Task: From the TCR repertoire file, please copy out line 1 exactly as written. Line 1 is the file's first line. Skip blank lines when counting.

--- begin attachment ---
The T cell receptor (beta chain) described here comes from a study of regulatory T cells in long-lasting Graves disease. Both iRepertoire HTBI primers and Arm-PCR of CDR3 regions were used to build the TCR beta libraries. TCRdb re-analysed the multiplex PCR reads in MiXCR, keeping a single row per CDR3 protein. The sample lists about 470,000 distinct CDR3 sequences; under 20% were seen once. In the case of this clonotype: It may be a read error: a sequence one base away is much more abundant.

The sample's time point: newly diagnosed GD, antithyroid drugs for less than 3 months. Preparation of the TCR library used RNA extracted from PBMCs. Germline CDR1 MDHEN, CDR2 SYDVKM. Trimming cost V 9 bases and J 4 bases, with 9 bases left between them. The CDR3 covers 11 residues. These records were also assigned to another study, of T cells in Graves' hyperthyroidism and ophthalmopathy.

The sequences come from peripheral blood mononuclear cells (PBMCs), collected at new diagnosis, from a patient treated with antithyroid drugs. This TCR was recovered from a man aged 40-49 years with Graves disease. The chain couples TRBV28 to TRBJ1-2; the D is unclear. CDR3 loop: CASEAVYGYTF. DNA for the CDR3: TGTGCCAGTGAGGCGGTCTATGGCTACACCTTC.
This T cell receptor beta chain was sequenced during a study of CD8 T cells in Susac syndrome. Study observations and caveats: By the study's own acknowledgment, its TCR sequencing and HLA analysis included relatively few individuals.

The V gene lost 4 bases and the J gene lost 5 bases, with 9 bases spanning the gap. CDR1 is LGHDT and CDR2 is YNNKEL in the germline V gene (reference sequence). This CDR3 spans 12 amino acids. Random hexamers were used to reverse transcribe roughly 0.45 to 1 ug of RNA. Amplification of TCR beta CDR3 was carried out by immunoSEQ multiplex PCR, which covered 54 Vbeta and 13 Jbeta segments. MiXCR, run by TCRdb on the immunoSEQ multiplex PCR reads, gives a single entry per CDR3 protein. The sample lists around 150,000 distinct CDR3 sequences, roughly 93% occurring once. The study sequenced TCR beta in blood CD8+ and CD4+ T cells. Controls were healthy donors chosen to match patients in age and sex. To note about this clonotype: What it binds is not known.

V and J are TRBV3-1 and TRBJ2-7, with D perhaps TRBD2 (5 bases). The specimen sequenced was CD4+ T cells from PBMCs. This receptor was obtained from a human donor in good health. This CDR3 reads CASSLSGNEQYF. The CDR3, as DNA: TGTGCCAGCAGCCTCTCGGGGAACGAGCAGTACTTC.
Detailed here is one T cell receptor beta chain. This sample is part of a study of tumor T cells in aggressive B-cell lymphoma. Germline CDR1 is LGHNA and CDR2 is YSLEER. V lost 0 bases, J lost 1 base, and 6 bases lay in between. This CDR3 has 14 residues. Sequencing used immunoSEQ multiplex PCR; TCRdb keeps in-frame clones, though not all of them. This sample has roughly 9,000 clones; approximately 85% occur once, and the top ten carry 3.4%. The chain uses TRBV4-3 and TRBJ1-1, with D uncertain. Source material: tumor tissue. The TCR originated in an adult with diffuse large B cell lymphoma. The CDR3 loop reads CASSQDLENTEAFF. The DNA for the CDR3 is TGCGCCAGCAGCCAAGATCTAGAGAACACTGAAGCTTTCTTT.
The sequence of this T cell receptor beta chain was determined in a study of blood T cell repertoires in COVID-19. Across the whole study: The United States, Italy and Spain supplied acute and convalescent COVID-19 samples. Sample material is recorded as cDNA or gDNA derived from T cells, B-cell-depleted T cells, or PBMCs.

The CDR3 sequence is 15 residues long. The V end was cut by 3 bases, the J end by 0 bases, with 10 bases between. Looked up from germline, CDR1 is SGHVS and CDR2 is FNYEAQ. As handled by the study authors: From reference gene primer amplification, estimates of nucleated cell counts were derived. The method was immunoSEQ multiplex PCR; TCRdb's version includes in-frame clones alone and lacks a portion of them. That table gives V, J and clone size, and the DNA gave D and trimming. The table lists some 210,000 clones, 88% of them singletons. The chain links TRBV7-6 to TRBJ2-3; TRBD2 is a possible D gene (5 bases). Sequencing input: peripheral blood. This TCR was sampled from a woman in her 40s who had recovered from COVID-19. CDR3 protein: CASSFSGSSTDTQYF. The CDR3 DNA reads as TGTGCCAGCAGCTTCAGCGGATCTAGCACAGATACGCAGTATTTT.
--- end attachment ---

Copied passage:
The T cell receptor (beta chain) described here comes from a study of regulatory T cells in long-lasting Graves disease. Both iRepertoire HTBI primers and Arm-PCR of CDR3 regions were used to build the TCR beta libraries. TCRdb re-analysed the multiplex PCR reads in MiXCR, keeping a single row per CDR3 protein. The sample lists about 470,000 distinct CDR3 sequences; under 20% were seen once. In the case of this clonotype: It may be a read error: a sequence one base away is much more abundant.